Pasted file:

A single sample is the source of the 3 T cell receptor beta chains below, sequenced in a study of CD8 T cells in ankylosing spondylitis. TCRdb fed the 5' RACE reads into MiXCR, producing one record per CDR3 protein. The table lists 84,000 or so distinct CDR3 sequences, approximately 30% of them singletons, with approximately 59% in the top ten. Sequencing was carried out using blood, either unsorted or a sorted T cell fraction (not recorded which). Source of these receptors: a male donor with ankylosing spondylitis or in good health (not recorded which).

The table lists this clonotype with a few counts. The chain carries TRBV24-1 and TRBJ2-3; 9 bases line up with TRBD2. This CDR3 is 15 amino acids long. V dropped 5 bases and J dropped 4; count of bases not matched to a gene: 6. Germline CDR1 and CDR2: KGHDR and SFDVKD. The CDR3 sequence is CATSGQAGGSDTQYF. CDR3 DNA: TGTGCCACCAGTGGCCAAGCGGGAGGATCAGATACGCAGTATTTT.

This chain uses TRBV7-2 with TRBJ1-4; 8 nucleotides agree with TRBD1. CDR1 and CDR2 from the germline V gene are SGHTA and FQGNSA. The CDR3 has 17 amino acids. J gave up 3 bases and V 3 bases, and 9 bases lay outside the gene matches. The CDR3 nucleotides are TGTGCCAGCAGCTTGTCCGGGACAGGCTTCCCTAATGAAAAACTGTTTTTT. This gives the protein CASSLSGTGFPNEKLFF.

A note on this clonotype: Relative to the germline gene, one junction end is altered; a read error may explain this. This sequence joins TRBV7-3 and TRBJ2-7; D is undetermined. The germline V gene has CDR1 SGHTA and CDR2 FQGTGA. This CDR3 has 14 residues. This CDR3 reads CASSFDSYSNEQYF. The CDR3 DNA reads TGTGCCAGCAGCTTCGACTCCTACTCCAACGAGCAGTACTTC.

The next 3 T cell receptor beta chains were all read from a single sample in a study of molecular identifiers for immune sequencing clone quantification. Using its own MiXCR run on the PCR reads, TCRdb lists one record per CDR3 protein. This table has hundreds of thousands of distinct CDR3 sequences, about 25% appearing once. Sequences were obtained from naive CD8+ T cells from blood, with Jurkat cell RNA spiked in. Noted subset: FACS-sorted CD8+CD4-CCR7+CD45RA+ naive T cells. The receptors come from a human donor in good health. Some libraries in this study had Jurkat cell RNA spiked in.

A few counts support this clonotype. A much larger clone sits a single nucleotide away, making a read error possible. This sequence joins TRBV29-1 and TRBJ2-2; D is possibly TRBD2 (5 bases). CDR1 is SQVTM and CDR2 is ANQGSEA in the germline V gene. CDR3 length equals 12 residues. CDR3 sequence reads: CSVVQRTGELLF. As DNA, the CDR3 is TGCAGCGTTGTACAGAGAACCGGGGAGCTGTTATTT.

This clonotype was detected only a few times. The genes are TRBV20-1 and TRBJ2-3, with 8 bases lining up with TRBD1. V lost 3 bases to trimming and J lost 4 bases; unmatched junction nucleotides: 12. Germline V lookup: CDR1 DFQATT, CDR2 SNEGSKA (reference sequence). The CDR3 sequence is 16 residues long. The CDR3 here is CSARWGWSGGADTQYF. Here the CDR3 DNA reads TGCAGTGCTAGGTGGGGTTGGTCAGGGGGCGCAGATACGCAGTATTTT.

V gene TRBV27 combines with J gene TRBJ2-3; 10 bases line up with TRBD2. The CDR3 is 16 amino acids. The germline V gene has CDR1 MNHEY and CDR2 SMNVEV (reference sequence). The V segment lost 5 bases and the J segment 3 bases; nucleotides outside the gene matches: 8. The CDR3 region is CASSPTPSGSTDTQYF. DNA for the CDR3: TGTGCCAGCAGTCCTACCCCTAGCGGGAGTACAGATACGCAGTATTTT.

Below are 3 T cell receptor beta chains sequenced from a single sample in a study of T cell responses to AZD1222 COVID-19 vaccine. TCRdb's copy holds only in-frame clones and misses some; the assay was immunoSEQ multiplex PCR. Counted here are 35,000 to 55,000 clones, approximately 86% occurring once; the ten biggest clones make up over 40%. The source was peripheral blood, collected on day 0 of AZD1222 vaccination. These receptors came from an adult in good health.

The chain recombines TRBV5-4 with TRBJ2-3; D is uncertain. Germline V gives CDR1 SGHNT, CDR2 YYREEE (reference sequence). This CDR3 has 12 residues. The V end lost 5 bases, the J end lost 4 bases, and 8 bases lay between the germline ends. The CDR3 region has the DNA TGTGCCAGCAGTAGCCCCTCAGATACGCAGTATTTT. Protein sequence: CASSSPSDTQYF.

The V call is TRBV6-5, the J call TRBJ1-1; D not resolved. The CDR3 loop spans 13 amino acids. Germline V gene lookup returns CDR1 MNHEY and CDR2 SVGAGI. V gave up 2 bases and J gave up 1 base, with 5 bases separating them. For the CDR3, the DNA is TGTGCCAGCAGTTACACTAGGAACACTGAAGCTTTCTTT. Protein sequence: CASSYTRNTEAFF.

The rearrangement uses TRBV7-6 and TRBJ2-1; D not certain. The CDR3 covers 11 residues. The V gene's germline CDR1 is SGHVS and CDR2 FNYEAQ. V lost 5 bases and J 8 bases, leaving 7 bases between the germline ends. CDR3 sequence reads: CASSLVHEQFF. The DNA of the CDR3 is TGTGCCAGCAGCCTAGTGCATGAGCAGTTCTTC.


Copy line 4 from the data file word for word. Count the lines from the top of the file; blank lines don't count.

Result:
A note on this clonotype: Relative to the germline gene, one junction end is altered; a read error may explain this. This sequence joins TRBV7-3 and TRBJ2-7; D is undetermined. The germline V gene has CDR1 SGHTA and CDR2 FQGTGA. This CDR3 has 14 residues. This CDR3 reads CASSFDSYSNEQYF. The CDR3 DNA reads TGTGCCAGCAGCTTCGACTCCTACTCCAACGAGCAGTACTTC.